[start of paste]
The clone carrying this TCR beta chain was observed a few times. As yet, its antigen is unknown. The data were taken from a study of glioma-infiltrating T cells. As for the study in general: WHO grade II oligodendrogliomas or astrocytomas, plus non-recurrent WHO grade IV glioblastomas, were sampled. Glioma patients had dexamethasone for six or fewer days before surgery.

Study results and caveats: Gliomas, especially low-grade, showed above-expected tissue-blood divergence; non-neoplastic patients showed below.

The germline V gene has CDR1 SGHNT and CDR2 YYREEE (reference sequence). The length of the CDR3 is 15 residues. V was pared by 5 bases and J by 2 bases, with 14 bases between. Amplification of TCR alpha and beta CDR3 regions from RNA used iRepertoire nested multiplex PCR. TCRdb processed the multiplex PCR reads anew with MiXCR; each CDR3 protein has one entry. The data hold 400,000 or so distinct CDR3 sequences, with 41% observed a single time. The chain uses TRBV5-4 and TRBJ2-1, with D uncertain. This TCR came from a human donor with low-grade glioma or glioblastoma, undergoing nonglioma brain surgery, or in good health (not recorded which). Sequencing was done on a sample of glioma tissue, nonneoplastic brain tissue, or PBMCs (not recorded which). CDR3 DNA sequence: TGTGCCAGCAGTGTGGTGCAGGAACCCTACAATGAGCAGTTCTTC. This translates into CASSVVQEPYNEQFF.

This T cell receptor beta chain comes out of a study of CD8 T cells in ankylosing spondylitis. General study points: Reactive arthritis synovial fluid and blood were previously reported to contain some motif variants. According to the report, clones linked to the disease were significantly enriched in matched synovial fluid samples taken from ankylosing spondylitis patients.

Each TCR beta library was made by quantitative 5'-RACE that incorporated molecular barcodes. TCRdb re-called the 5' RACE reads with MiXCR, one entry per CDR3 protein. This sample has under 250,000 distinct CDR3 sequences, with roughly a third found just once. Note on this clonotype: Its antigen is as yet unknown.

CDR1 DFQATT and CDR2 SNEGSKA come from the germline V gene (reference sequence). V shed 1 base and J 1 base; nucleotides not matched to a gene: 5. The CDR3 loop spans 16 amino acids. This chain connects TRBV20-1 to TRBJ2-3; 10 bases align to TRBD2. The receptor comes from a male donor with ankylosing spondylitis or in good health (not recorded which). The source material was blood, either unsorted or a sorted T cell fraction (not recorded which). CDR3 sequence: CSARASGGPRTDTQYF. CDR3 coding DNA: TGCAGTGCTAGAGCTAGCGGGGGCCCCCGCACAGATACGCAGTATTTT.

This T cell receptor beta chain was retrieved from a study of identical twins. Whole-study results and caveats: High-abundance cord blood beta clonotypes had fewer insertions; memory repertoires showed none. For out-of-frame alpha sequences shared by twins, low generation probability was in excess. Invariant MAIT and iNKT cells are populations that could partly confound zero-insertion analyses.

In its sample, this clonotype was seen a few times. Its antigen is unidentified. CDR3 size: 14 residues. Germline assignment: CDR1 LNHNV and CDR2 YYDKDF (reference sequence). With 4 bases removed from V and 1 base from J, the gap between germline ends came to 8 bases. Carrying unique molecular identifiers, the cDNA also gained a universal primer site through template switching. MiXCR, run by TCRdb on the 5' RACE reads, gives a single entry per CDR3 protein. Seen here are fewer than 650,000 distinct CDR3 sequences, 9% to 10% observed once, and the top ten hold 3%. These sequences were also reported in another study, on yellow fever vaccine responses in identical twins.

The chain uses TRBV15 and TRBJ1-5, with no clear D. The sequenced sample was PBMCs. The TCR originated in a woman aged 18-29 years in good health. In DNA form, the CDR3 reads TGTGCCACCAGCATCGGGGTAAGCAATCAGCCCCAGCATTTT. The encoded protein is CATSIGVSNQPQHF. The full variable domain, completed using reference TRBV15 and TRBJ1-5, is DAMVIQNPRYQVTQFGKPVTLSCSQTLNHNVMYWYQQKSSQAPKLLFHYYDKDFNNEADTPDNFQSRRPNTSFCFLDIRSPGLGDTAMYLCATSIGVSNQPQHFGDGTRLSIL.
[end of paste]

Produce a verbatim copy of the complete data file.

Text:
The clone carrying this TCR beta chain was observed a few times. As yet, its antigen is unknown. The data were taken from a study of glioma-infiltrating T cells. As for the study in general: WHO grade II oligodendrogliomas or astrocytomas, plus non-recurrent WHO grade IV glioblastomas, were sampled. Glioma patients had dexamethasone for six or fewer days before surgery.

Study results and caveats: Gliomas, especially low-grade, showed above-expected tissue-blood divergence; non-neoplastic patients showed below.

The germline V gene has CDR1 SGHNT and CDR2 YYREEE (reference sequence). The length of the CDR3 is 15 residues. V was pared by 5 bases and J by 2 bases, with 14 bases between. Amplification of TCR alpha and beta CDR3 regions from RNA used iRepertoire nested multiplex PCR. TCRdb processed the multiplex PCR reads anew with MiXCR; each CDR3 protein has one entry. The data hold 400,000 or so distinct CDR3 sequences, with 41% observed a single time. The chain uses TRBV5-4 and TRBJ2-1, with D uncertain. This TCR came from a human donor with low-grade glioma or glioblastoma, undergoing nonglioma brain surgery, or in good health (not recorded which). Sequencing was done on a sample of glioma tissue, nonneoplastic brain tissue, or PBMCs (not recorded which). CDR3 DNA sequence: TGTGCCAGCAGTGTGGTGCAGGAACCCTACAATGAGCAGTTCTTC. This translates into CASSVVQEPYNEQFF.

This T cell receptor beta chain comes out of a study of CD8 T cells in ankylosing spondylitis. General study points: Reactive arthritis synovial fluid and blood were previously reported to contain some motif variants. According to the report, clones linked to the disease were significantly enriched in matched synovial fluid samples taken from ankylosing spondylitis patients.

Each TCR beta library was made by quantitative 5'-RACE that incorporated molecular barcodes. TCRdb re-called the 5' RACE reads with MiXCR, one entry per CDR3 protein. This sample has under 250,000 distinct CDR3 sequences, with roughly a third found just once. Note on this clonotype: Its antigen is as yet unknown.

CDR1 DFQATT and CDR2 SNEGSKA come from the germline V gene (reference sequence). V shed 1 base and J 1 base; nucleotides not matched to a gene: 5. The CDR3 loop spans 16 amino acids. This chain connects TRBV20-1 to TRBJ2-3; 10 bases align to TRBD2. The receptor comes from a male donor with ankylosing spondylitis or in good health (not recorded which). The source material was blood, either unsorted or a sorted T cell fraction (not recorded which). CDR3 sequence: CSARASGGPRTDTQYF. CDR3 coding DNA: TGCAGTGCTAGAGCTAGCGGGGGCCCCCGCACAGATACGCAGTATTTT.

This T cell receptor beta chain was retrieved from a study of identical twins. Whole-study results and caveats: High-abundance cord blood beta clonotypes had fewer insertions; memory repertoires showed none. For out-of-frame alpha sequences shared by twins, low generation probability was in excess. Invariant MAIT and iNKT cells are populations that could partly confound zero-insertion analyses.

In its sample, this clonotype was seen a few times. Its antigen is unidentified. CDR3 size: 14 residues. Germline assignment: CDR1 LNHNV and CDR2 YYDKDF (reference sequence). With 4 bases removed from V and 1 base from J, the gap between germline ends came to 8 bases. Carrying unique molecular identifiers, the cDNA also gained a universal primer site through template switching. MiXCR, run by TCRdb on the 5' RACE reads, gives a single entry per CDR3 protein. Seen here are fewer than 650,000 distinct CDR3 sequences, 9% to 10% observed once, and the top ten hold 3%. These sequences were also reported in another study, on yellow fever vaccine responses in identical twins.

The chain uses TRBV15 and TRBJ1-5, with no clear D. The sequenced sample was PBMCs. The TCR originated in a woman aged 18-29 years in good health. In DNA form, the CDR3 reads TGTGCCACCAGCATCGGGGTAAGCAATCAGCCCCAGCATTTT. The encoded protein is CATSIGVSNQPQHF. The full variable domain, completed using reference TRBV15 and TRBJ1-5, is DAMVIQNPRYQVTQFGKPVTLSCSQTLNHNVMYWYQQKSSQAPKLLFHYYDKDFNNEADTPDNFQSRRPNTSFCFLDIRSPGLGDTAMYLCATSIGVSNQPQHFGDGTRLSIL.